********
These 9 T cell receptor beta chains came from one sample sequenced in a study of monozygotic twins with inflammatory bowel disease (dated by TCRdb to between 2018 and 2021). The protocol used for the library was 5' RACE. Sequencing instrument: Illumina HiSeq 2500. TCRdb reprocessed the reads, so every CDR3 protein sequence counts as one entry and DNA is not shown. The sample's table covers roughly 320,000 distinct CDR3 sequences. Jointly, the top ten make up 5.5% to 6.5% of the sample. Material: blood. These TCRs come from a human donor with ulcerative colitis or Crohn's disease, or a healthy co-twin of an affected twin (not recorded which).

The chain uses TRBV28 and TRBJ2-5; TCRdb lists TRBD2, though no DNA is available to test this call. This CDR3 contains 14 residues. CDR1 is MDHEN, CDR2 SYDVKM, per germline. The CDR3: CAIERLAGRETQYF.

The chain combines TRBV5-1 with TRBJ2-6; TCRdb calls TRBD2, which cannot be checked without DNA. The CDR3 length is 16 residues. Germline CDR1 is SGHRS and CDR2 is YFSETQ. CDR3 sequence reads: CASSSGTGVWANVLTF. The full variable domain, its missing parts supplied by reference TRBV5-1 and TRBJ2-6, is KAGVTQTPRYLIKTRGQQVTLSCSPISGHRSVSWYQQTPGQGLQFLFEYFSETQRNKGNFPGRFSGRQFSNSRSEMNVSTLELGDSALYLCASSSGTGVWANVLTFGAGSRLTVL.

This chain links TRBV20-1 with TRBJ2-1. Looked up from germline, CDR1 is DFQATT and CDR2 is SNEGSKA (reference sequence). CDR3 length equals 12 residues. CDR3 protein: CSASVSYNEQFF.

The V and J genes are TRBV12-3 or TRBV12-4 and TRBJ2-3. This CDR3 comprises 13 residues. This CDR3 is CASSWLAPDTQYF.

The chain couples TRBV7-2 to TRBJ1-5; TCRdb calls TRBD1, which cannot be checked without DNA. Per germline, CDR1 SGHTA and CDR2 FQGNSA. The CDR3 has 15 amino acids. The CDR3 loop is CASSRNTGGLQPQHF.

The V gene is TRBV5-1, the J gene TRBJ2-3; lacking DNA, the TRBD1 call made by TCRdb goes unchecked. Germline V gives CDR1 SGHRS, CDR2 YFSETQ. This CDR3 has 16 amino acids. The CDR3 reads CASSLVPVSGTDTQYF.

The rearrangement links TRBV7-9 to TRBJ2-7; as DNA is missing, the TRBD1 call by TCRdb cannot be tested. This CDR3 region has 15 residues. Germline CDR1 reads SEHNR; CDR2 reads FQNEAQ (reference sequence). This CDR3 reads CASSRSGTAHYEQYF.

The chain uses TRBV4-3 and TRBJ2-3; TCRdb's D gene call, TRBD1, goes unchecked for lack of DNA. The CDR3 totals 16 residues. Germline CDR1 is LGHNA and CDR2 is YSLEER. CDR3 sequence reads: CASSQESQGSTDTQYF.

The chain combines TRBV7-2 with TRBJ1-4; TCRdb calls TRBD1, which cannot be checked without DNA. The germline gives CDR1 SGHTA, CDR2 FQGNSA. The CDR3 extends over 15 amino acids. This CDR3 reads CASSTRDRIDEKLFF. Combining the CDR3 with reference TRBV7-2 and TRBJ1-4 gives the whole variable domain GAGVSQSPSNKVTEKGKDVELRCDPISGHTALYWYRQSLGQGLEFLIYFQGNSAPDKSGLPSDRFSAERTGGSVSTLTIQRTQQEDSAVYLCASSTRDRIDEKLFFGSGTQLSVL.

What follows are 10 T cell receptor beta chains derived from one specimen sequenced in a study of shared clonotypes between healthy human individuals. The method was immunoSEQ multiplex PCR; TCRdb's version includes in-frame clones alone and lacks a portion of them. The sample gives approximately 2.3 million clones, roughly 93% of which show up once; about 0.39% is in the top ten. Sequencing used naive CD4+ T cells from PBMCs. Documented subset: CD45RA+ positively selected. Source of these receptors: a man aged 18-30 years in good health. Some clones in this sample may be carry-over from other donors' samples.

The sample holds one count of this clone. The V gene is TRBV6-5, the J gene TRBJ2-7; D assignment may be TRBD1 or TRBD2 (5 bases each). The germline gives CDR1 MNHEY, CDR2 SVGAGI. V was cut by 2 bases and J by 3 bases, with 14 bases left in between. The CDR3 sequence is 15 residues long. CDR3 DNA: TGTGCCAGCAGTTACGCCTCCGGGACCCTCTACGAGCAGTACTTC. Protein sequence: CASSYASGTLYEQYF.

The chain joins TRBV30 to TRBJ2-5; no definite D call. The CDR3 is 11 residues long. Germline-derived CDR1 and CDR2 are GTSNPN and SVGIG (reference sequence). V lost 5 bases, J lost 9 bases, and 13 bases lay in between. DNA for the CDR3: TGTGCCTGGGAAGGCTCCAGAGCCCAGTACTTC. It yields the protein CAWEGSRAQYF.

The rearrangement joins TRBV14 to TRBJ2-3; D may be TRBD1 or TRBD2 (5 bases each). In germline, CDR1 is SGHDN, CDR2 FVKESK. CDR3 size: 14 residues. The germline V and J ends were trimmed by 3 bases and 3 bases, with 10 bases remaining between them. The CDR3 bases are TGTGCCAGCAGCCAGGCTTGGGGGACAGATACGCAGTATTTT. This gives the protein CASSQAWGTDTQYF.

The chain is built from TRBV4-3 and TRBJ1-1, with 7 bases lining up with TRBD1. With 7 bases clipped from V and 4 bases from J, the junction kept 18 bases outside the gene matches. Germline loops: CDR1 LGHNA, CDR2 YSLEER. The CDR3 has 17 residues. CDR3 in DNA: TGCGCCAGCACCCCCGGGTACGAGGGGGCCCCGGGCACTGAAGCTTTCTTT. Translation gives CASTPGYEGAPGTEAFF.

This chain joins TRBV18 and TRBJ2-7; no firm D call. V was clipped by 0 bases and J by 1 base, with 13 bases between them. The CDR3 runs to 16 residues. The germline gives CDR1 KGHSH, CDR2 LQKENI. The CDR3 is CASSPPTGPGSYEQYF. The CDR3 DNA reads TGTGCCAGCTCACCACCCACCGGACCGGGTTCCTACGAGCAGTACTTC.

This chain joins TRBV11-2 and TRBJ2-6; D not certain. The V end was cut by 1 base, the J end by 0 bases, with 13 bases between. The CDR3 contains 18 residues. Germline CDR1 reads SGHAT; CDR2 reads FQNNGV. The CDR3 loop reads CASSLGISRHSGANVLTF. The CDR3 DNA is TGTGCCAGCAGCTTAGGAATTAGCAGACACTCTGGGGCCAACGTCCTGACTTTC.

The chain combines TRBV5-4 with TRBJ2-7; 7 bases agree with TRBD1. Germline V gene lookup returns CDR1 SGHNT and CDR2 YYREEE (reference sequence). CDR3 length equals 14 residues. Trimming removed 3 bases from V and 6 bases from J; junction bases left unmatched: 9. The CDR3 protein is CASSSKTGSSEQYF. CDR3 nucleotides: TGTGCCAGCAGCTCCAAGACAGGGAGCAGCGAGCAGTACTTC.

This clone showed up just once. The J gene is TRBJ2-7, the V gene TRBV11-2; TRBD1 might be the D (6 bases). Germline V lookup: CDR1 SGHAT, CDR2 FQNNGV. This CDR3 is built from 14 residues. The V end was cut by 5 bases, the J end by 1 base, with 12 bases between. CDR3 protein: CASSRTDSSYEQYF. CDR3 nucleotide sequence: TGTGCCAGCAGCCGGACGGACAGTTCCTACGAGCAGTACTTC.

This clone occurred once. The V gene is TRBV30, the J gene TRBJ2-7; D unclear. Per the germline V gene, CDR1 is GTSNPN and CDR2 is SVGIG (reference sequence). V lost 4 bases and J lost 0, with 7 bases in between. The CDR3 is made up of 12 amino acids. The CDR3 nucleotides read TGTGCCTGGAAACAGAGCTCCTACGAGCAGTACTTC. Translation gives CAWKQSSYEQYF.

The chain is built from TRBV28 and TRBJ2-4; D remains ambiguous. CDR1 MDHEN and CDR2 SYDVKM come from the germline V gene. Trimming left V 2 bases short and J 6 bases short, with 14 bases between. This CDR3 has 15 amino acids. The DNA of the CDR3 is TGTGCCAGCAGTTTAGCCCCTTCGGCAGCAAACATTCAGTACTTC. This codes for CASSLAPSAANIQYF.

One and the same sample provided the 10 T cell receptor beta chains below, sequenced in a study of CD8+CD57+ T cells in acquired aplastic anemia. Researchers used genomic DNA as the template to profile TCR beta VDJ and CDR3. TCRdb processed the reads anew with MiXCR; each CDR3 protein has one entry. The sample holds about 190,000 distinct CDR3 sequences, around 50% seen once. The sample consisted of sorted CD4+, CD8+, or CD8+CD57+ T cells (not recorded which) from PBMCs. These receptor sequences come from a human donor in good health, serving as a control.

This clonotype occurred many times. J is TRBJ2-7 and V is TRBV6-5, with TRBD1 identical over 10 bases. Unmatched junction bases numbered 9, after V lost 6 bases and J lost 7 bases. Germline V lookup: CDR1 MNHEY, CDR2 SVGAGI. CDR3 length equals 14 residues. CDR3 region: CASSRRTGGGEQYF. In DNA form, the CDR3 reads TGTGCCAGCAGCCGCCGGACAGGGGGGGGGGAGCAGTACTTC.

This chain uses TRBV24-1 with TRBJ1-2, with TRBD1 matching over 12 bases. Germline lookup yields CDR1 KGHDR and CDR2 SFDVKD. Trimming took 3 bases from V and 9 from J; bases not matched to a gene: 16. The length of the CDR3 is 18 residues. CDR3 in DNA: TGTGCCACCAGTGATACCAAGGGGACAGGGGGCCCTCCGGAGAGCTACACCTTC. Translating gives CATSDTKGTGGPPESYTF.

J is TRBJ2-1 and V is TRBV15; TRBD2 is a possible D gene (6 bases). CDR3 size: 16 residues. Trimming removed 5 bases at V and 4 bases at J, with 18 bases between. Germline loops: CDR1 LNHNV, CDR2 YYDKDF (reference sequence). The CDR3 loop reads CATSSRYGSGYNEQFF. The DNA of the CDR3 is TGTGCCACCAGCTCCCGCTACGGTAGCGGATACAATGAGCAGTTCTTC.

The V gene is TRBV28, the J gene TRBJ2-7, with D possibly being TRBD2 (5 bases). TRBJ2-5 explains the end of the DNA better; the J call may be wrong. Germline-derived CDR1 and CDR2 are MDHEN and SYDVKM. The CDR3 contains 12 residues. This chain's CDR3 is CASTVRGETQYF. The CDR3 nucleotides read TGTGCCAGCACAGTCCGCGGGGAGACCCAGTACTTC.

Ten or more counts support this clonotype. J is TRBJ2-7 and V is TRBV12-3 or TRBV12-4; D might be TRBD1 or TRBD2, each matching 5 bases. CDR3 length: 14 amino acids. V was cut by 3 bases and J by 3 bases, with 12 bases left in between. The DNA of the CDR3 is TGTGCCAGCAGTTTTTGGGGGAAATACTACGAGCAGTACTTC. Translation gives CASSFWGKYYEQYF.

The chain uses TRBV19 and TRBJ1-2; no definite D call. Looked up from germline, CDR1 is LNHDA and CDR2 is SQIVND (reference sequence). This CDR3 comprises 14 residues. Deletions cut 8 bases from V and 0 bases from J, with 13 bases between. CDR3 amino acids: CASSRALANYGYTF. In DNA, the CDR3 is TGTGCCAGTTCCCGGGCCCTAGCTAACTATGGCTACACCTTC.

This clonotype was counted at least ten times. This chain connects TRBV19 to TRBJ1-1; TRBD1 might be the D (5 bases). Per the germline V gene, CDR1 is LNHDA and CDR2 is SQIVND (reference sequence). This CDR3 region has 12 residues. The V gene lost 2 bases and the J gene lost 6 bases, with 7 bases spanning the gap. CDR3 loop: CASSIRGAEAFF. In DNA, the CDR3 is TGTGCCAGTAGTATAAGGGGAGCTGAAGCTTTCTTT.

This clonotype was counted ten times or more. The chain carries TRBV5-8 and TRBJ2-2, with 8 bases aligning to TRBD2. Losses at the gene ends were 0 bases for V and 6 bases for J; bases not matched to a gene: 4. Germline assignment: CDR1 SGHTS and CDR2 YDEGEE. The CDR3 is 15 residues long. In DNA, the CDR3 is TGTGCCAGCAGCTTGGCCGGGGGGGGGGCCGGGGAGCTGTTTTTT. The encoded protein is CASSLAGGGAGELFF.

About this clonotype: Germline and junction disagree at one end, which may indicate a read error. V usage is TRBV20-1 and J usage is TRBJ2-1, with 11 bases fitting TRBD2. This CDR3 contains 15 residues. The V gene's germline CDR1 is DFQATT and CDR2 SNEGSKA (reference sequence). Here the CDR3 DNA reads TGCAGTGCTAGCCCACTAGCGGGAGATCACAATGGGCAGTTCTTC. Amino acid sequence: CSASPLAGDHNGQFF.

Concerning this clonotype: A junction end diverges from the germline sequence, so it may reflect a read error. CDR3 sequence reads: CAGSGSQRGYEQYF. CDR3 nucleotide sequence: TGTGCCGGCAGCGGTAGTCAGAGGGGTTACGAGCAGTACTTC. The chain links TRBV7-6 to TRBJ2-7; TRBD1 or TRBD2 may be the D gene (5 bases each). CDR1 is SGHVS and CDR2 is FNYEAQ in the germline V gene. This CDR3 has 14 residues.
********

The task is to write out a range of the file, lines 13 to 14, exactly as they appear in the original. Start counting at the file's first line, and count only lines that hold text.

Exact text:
The chain joins TRBV30 to TRBJ2-5; no definite D call. The CDR3 is 11 residues long. Germline-derived CDR1 and CDR2 are GTSNPN and SVGIG (reference sequence). V lost 5 bases, J lost 9 bases, and 13 bases lay in between. DNA for the CDR3: TGTGCCTGGGAAGGCTCCAGAGCCCAGTACTTC. It yields the protein CAWEGSRAQYF.

The rearrangement joins TRBV14 to TRBJ2-3; D may be TRBD1 or TRBD2 (5 bases each). In germline, CDR1 is SGHDN, CDR2 FVKESK. CDR3 size: 14 residues. The germline V and J ends were trimmed by 3 bases and 3 bases, with 10 bases remaining between them. The CDR3 bases are TGTGCCAGCAGCCAGGCTTGGGGGACAGATACGCAGTATTTT. This gives the protein CASSQAWGTDTQYF.